Very young and fruit-driven in the mouth, nice acidity, peach and grapefruit notes sprayed onto a creamy body.

This is very much a "made" wine (think cultured yeasts, think low temperature fermentation) and although it has substance, polish and even some spice, it could have been made in South Africa, in Friuli, or some other place where very good winemakers know exactly how their wine should taste in the end. Nothing wrong with that, but it didn't work for me just now. I can't rule out that this might have turned into something with more depth and a sense of place with some bottle ageing. Who knows?

Posted by Julian 24 May 2009

Very dark straw colour, a tinge of gold

Smells of peaches and pineapples pickled in petroleum (there's German white wine for you...), marzipan, dried herbs, and smoke. Reminded me somewhat of the more powerful Grüne Veltliners.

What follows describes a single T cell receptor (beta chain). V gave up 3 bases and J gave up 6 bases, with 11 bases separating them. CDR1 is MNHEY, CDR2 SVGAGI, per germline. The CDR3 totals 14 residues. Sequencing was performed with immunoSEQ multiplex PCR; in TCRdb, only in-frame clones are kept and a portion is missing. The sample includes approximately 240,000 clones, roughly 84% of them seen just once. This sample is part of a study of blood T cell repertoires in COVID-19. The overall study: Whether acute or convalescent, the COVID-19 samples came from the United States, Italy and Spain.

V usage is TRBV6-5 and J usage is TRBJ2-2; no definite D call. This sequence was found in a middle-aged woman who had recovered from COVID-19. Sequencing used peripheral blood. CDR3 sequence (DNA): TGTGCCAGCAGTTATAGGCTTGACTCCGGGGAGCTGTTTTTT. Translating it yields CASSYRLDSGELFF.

Great density and an oily, liqueurish mouth-feel, some maturity (camomile tea, bread), but most of all great smoky minerality. The finish of dried peaches, smoke and salted almonds is long and intense.

Posted by Julian 11 Apr 2009

Surprisingly dark colour for a Pinot. Smells very ripe, black cherries, some marzipan and some smoked bacon. In the mouth well integrated, but still a tad too dominant oak, very dense and powerful, nutty, no signs of age.

Undeniably classy and powerful, this Pinot ranges between the "german" (oak, warmly nutty) and the "french" (tight acidity and tannin, cherries) style. Impressive and very yummy wine from Baden's Kaiserstuhl, but I would have liked it with a bit less oak.